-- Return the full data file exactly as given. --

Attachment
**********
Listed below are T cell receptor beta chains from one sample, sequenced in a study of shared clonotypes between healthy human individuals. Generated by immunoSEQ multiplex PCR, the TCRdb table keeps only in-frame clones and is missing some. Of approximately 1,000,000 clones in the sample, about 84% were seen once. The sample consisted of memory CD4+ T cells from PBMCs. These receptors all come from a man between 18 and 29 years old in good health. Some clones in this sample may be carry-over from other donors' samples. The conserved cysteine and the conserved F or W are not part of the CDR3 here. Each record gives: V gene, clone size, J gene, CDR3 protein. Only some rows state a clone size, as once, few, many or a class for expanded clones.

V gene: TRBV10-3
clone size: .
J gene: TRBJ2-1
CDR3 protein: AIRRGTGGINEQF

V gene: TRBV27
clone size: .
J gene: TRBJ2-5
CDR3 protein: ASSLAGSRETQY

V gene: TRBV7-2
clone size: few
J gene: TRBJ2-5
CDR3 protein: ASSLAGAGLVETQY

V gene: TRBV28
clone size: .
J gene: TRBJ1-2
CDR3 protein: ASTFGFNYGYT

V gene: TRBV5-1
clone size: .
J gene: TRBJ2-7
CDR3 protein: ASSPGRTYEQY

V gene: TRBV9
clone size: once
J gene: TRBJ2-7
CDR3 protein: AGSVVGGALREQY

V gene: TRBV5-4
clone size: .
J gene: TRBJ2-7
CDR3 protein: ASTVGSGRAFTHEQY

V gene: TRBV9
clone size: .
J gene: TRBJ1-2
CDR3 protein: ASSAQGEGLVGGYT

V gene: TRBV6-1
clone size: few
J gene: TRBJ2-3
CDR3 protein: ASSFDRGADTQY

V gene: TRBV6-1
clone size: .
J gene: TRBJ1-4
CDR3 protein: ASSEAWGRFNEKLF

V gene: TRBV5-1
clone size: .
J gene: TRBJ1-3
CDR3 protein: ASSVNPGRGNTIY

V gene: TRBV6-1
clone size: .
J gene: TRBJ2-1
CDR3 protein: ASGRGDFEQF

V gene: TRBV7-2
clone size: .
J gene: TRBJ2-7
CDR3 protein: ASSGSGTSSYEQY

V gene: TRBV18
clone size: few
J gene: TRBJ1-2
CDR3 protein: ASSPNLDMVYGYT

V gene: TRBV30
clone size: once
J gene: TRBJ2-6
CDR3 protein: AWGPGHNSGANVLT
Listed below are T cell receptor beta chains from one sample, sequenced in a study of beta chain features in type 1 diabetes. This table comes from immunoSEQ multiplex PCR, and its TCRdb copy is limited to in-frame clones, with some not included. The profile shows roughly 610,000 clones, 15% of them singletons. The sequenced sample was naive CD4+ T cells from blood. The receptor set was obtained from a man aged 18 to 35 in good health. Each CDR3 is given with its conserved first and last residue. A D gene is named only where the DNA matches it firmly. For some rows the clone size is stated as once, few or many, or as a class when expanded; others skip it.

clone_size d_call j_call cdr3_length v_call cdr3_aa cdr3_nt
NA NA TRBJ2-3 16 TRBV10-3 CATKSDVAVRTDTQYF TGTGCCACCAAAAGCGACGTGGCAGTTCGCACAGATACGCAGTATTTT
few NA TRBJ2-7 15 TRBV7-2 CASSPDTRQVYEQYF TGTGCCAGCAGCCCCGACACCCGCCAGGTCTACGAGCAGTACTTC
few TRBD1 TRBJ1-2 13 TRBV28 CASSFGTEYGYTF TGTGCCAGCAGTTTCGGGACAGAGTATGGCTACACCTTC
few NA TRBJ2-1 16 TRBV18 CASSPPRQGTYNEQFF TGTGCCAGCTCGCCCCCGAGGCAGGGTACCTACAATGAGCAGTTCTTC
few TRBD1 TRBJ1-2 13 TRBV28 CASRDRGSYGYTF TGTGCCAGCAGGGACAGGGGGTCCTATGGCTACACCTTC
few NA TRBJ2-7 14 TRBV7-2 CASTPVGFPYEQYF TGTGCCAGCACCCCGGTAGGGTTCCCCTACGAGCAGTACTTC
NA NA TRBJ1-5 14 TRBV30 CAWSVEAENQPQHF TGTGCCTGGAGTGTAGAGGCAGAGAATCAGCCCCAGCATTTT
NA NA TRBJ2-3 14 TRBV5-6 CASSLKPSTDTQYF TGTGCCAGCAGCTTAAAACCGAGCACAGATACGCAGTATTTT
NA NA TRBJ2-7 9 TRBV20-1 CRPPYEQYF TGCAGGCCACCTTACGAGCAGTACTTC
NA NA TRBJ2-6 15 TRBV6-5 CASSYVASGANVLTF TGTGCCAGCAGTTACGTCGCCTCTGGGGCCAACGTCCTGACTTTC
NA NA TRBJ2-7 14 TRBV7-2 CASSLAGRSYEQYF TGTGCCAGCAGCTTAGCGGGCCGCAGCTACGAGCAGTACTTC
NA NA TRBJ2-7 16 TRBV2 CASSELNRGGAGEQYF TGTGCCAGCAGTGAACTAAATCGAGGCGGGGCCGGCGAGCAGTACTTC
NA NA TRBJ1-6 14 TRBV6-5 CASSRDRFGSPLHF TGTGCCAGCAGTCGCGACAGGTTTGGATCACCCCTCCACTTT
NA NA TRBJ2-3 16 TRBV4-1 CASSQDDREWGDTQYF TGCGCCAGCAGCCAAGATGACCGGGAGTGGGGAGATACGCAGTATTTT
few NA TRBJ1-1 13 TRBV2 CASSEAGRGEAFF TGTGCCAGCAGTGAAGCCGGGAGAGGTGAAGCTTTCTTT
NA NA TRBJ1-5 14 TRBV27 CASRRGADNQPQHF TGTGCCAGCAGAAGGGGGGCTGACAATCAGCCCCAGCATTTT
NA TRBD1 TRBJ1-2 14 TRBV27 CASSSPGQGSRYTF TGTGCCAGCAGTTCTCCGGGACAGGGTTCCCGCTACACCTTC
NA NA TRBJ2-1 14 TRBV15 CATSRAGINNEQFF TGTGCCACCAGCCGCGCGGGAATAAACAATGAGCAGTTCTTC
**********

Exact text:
Listed below are T cell receptor beta chains from one sample, sequenced in a study of shared clonotypes between healthy human individuals. Generated by immunoSEQ multiplex PCR, the TCRdb table keeps only in-frame clones and is missing some. Of approximately 1,000,000 clones in the sample, about 84% were seen once. The sample consisted of memory CD4+ T cells from PBMCs. These receptors all come from a man between 18 and 29 years old in good health. Some clones in this sample may be carry-over from other donors' samples. The conserved cysteine and the conserved F or W are not part of the CDR3 here. Each record gives: V gene, clone size, J gene, CDR3 protein. Only some rows state a clone size, as once, few, many or a class for expanded clones.

V gene: TRBV10-3
clone size: .
J gene: TRBJ2-1
CDR3 protein: AIRRGTGGINEQF

V gene: TRBV27
clone size: .
J gene: TRBJ2-5
CDR3 protein: ASSLAGSRETQY

V gene: TRBV7-2
clone size: few
J gene: TRBJ2-5
CDR3 protein: ASSLAGAGLVETQY

V gene: TRBV28
clone size: .
J gene: TRBJ1-2
CDR3 protein: ASTFGFNYGYT

V gene: TRBV5-1
clone size: .
J gene: TRBJ2-7
CDR3 protein: ASSPGRTYEQY

V gene: TRBV9
clone size: once
J gene: TRBJ2-7
CDR3 protein: AGSVVGGALREQY

V gene: TRBV5-4
clone size: .
J gene: TRBJ2-7
CDR3 protein: ASTVGSGRAFTHEQY

V gene: TRBV9
clone size: .
J gene: TRBJ1-2
CDR3 protein: ASSAQGEGLVGGYT

V gene: TRBV6-1
clone size: few
J gene: TRBJ2-3
CDR3 protein: ASSFDRGADTQY

V gene: TRBV6-1
clone size: .
J gene: TRBJ1-4
CDR3 protein: ASSEAWGRFNEKLF

V gene: TRBV5-1
clone size: .
J gene: TRBJ1-3
CDR3 protein: ASSVNPGRGNTIY

V gene: TRBV6-1
clone size: .
J gene: TRBJ2-1
CDR3 protein: ASGRGDFEQF

V gene: TRBV7-2
clone size: .
J gene: TRBJ2-7
CDR3 protein: ASSGSGTSSYEQY

V gene: TRBV18
clone size: few
J gene: TRBJ1-2
CDR3 protein: ASSPNLDMVYGYT

V gene: TRBV30
clone size: once
J gene: TRBJ2-6
CDR3 protein: AWGPGHNSGANVLT
Listed below are T cell receptor beta chains from one sample, sequenced in a study of beta chain features in type 1 diabetes. This table comes from immunoSEQ multiplex PCR, and its TCRdb copy is limited to in-frame clones, with some not included. The profile shows roughly 610,000 clones, 15% of them singletons. The sequenced sample was naive CD4+ T cells from blood. The receptor set was obtained from a man aged 18 to 35 in good health. Each CDR3 is given with its conserved first and last residue. A D gene is named only where the DNA matches it firmly. For some rows the clone size is stated as once, few or many, or as a class when expanded; others skip it.

clone_size d_call j_call cdr3_length v_call cdr3_aa cdr3_nt
NA NA TRBJ2-3 16 TRBV10-3 CATKSDVAVRTDTQYF TGTGCCACCAAAAGCGACGTGGCAGTTCGCACAGATACGCAGTATTTT
few NA TRBJ2-7 15 TRBV7-2 CASSPDTRQVYEQYF TGTGCCAGCAGCCCCGACACCCGCCAGGTCTACGAGCAGTACTTC
few TRBD1 TRBJ1-2 13 TRBV28 CASSFGTEYGYTF TGTGCCAGCAGTTTCGGGACAGAGTATGGCTACACCTTC
few NA TRBJ2-1 16 TRBV18 CASSPPRQGTYNEQFF TGTGCCAGCTCGCCCCCGAGGCAGGGTACCTACAATGAGCAGTTCTTC
few TRBD1 TRBJ1-2 13 TRBV28 CASRDRGSYGYTF TGTGCCAGCAGGGACAGGGGGTCCTATGGCTACACCTTC
few NA TRBJ2-7 14 TRBV7-2 CASTPVGFPYEQYF TGTGCCAGCACCCCGGTAGGGTTCCCCTACGAGCAGTACTTC
NA NA TRBJ1-5 14 TRBV30 CAWSVEAENQPQHF TGTGCCTGGAGTGTAGAGGCAGAGAATCAGCCCCAGCATTTT
NA NA TRBJ2-3 14 TRBV5-6 CASSLKPSTDTQYF TGTGCCAGCAGCTTAAAACCGAGCACAGATACGCAGTATTTT
NA NA TRBJ2-7 9 TRBV20-1 CRPPYEQYF TGCAGGCCACCTTACGAGCAGTACTTC
NA NA TRBJ2-6 15 TRBV6-5 CASSYVASGANVLTF TGTGCCAGCAGTTACGTCGCCTCTGGGGCCAACGTCCTGACTTTC
NA NA TRBJ2-7 14 TRBV7-2 CASSLAGRSYEQYF TGTGCCAGCAGCTTAGCGGGCCGCAGCTACGAGCAGTACTTC
NA NA TRBJ2-7 16 TRBV2 CASSELNRGGAGEQYF TGTGCCAGCAGTGAACTAAATCGAGGCGGGGCCGGCGAGCAGTACTTC
NA NA TRBJ1-6 14 TRBV6-5 CASSRDRFGSPLHF TGTGCCAGCAGTCGCGACAGGTTTGGATCACCCCTCCACTTT
NA NA TRBJ2-3 16 TRBV4-1 CASSQDDREWGDTQYF TGCGCCAGCAGCCAAGATGACCGGGAGTGGGGAGATACGCAGTATTTT
few NA TRBJ1-1 13 TRBV2 CASSEAGRGEAFF TGTGCCAGCAGTGAAGCCGGGAGAGGTGAAGCTTTCTTT
NA NA TRBJ1-5 14 TRBV27 CASRRGADNQPQHF TGTGCCAGCAGAAGGGGGGCTGACAATCAGCCCCAGCATTTT
NA TRBD1 TRBJ1-2 14 TRBV27 CASSSPGQGSRYTF TGTGCCAGCAGTTCTCCGGGACAGGGTTCCCGCTACACCTTC
NA NA TRBJ2-1 14 TRBV15 CATSRAGINNEQFF TGTGCCACCAGCCGCGCGGGAATAAACAATGAGCAGTTCTTC